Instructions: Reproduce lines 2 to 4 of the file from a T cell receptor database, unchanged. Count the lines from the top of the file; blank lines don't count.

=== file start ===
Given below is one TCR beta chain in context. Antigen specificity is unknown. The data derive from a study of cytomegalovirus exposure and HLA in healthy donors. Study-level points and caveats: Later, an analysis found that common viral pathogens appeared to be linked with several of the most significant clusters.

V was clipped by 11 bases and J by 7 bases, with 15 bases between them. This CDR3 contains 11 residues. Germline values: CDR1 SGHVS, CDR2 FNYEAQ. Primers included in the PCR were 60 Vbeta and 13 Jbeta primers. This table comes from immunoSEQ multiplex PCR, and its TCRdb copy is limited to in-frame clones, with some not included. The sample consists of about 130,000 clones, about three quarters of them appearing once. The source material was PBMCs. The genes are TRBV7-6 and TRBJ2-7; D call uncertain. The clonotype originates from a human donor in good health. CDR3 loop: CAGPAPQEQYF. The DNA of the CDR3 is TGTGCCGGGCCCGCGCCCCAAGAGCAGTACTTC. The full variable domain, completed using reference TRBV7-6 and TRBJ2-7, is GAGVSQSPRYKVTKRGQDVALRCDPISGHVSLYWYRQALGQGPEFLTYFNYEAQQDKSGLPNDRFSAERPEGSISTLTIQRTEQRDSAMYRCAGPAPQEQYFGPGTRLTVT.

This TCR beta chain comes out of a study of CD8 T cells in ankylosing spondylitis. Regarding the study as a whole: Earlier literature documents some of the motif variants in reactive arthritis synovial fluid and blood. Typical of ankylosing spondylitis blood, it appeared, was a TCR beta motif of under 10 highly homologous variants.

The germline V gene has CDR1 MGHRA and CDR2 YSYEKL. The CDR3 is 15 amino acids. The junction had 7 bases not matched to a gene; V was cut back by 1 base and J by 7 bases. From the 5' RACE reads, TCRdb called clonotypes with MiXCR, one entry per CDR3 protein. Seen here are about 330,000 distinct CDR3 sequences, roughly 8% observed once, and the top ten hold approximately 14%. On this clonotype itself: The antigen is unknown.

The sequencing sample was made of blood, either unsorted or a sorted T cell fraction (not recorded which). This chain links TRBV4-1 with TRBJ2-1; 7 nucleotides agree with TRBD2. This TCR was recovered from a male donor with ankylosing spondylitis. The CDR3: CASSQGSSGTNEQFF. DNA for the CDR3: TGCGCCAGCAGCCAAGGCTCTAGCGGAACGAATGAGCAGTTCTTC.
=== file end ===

V was clipped by 11 bases and J by 7 bases, with 15 bases between them. This CDR3 contains 11 residues. Germline values: CDR1 SGHVS, CDR2 FNYEAQ. Primers included in the PCR were 60 Vbeta and 13 Jbeta primers. This table comes from immunoSEQ multiplex PCR, and its TCRdb copy is limited to in-frame clones, with some not included. The sample consists of about 130,000 clones, about three quarters of them appearing once. The source material was PBMCs. The genes are TRBV7-6 and TRBJ2-7; D call uncertain. The clonotype originates from a human donor in good health. CDR3 loop: CAGPAPQEQYF. The DNA of the CDR3 is TGTGCCGGGCCCGCGCCCCAAGAGCAGTACTTC. The full variable domain, completed using reference TRBV7-6 and TRBJ2-7, is GAGVSQSPRYKVTKRGQDVALRCDPISGHVSLYWYRQALGQGPEFLTYFNYEAQQDKSGLPNDRFSAERPEGSISTLTIQRTEQRDSAMYRCAGPAPQEQYFGPGTRLTVT.

This TCR beta chain comes out of a study of CD8 T cells in ankylosing spondylitis. Regarding the study as a whole: Earlier literature documents some of the motif variants in reactive arthritis synovial fluid and blood. Typical of ankylosing spondylitis blood, it appeared, was a TCR beta motif of under 10 highly homologous variants.

The germline V gene has CDR1 MGHRA and CDR2 YSYEKL. The CDR3 is 15 amino acids. The junction had 7 bases not matched to a gene; V was cut back by 1 base and J by 7 bases. From the 5' RACE reads, TCRdb called clonotypes with MiXCR, one entry per CDR3 protein. Seen here are about 330,000 distinct CDR3 sequences, roughly 8% observed once, and the top ten hold approximately 14%. On this clonotype itself: The antigen is unknown.